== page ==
DTP

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Overview

{loadposition adposition5}Dynamic Trunking Protocol (DTP) is a Cisco proprietary protocol, that when enabled and configured correctly, uses advertisements to contact the switch on the other end of the link, and auto-negotiate a switchport to either an access or trunk link. When a switchport on either end of the link is misconfigured you will end up with a broken link (see chart below). DTP is enabled by default on the Cisco switches that are commonly used in the CCNA curriculum. There are four switchport modes that DTP will negotiate with in order to determine whether the link will be a trunk or an access link, the four modes are: Access, Trunk, Dynamic Auto, and Dynamic Desirable. The default switchport mode when DTP is enabled is Dynamic Auto. If both switches on either end of a link have DTP enabled, and both switchports are by default in Dynamic Auto mode then the resulting link modes will be Access on both ends of the link. By contrast, if one switchport, on one end of the link, is in Dynamic Auto mode, and the other switchport on the other end of the link, is configured for Trunk mode, then the DTP negotiation will result in the Dynamic Auto switchport changing its mode to Trunk mode and the link will become a trunk. See the chart below for the result when two DTP enabled Cisco switches negotiate switchport modes. Since only Cisco switches support DTP, when connecting to a non-Cisco switch DTP should be disabled.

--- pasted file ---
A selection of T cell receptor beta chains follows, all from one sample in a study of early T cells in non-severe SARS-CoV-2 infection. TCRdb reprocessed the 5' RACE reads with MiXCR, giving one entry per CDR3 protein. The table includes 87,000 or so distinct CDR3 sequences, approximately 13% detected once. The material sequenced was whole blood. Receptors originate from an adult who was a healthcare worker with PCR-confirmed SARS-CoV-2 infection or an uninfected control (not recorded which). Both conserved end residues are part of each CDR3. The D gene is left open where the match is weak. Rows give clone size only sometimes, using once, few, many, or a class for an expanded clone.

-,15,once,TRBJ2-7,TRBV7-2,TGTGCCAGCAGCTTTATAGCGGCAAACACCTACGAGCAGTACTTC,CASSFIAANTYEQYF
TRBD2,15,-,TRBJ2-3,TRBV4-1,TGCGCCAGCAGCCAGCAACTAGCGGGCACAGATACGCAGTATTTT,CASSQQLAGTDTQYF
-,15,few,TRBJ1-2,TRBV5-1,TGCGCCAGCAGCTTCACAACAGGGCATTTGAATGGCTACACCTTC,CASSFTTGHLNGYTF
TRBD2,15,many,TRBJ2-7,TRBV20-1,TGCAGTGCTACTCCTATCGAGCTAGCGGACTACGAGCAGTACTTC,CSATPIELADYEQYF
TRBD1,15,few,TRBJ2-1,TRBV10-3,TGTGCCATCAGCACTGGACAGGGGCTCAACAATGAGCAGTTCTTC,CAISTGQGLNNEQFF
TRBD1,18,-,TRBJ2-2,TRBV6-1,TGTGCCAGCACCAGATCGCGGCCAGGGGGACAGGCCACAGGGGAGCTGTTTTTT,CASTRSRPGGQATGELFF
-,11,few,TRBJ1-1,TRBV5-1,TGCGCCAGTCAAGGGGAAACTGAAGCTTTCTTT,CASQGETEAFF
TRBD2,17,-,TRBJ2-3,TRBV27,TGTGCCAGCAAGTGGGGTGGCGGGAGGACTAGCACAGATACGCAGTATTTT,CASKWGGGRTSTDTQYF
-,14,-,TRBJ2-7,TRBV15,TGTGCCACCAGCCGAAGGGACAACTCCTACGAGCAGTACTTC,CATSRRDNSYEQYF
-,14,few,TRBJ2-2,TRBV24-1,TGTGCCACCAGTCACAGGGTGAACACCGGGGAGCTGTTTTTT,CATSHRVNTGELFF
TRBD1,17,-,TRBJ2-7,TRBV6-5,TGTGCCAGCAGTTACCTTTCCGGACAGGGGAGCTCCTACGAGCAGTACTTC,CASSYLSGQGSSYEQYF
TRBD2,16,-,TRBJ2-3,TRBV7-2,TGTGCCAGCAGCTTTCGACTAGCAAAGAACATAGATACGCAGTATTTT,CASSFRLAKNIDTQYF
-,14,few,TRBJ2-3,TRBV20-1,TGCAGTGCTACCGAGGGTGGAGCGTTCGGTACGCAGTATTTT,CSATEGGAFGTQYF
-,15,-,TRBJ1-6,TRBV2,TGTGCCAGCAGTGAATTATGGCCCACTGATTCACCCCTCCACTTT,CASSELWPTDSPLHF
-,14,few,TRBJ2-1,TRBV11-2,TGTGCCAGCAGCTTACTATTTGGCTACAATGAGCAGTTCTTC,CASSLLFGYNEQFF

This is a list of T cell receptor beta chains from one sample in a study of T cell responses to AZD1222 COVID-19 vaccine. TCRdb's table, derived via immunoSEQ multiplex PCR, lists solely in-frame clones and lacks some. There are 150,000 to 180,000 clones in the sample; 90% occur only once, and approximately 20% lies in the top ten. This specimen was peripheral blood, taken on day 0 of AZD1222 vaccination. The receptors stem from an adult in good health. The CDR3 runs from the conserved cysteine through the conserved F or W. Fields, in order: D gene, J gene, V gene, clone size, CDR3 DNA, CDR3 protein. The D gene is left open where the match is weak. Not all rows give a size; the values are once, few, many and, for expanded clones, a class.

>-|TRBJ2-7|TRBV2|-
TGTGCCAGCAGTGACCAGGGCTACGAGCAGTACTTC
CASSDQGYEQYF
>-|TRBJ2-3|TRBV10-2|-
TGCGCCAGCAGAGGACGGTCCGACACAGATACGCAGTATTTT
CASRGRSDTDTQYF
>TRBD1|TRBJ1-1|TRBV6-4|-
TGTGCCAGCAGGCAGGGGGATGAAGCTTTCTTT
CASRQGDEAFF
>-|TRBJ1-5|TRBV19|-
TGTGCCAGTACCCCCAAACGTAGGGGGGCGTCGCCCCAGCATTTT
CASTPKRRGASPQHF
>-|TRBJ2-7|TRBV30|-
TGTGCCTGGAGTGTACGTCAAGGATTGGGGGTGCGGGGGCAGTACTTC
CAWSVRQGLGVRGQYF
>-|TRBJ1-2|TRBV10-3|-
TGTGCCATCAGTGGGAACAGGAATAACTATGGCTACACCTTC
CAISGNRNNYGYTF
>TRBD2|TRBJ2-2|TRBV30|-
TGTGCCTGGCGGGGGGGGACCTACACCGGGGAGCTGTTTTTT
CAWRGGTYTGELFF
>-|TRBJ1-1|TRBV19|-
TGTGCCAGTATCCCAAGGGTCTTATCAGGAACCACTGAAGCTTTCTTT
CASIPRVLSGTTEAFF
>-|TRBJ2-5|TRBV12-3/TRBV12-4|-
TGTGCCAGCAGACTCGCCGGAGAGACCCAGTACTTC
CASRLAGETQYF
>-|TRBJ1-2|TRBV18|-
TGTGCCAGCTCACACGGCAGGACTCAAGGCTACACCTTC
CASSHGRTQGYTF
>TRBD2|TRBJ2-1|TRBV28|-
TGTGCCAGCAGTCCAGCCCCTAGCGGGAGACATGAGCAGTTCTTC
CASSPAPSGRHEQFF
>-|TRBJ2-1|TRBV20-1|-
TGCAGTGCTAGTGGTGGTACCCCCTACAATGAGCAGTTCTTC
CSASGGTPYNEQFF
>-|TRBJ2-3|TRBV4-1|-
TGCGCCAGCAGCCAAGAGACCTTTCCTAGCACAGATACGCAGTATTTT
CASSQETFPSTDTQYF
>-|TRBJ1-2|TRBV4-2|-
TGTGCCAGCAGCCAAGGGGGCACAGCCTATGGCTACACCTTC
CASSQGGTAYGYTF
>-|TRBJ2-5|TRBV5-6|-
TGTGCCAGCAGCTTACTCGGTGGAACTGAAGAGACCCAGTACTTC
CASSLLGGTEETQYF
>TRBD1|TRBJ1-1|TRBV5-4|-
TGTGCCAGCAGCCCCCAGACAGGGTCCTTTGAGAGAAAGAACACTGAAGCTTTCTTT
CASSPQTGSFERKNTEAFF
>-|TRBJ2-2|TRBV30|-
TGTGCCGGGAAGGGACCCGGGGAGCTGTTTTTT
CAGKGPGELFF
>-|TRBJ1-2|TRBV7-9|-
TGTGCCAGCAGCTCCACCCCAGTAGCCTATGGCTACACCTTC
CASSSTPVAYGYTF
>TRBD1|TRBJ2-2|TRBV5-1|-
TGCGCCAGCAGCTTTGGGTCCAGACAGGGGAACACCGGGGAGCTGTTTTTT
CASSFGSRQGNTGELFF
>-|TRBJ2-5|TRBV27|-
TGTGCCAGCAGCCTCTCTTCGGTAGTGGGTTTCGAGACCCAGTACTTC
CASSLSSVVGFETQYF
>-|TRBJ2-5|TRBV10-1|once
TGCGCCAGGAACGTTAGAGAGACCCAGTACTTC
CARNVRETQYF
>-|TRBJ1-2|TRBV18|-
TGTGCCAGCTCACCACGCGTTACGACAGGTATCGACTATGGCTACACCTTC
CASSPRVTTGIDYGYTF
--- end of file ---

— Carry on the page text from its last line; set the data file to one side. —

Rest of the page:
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The following chart shows how the link will auto negotiate when DTP is enabled on both switches and different DTP modes are configured on either end of the link. When DTP is enabled by default on a switch, the default switchport mode is Dynamic Auto.

DTP auto-negotiation resulting link states
Port Mode Access Trunk Dynamic Auto Dynamic Desirable
Access access not recommended access access
Trunk not recommended trunk trunk trunk
Dynamic Auto access trunk access trunk
Dynamic Desirable access trunk trunk trunk

 

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Video Tutorial – Packet Tracer

In the following video tutorial, I demonstrate in Packet Tracer, how two Cisco switches running DTP, are able to auto-negotiate the link to either a trunking or access state. If you have Packet Tracer and would like to follow along with the demonstration you can download my PT files here: DTP-1-begin.zipDTP-1-Finished.zip 

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Author: Dan

Dan teaches computer networking and security classes at Central Oregon Community College.

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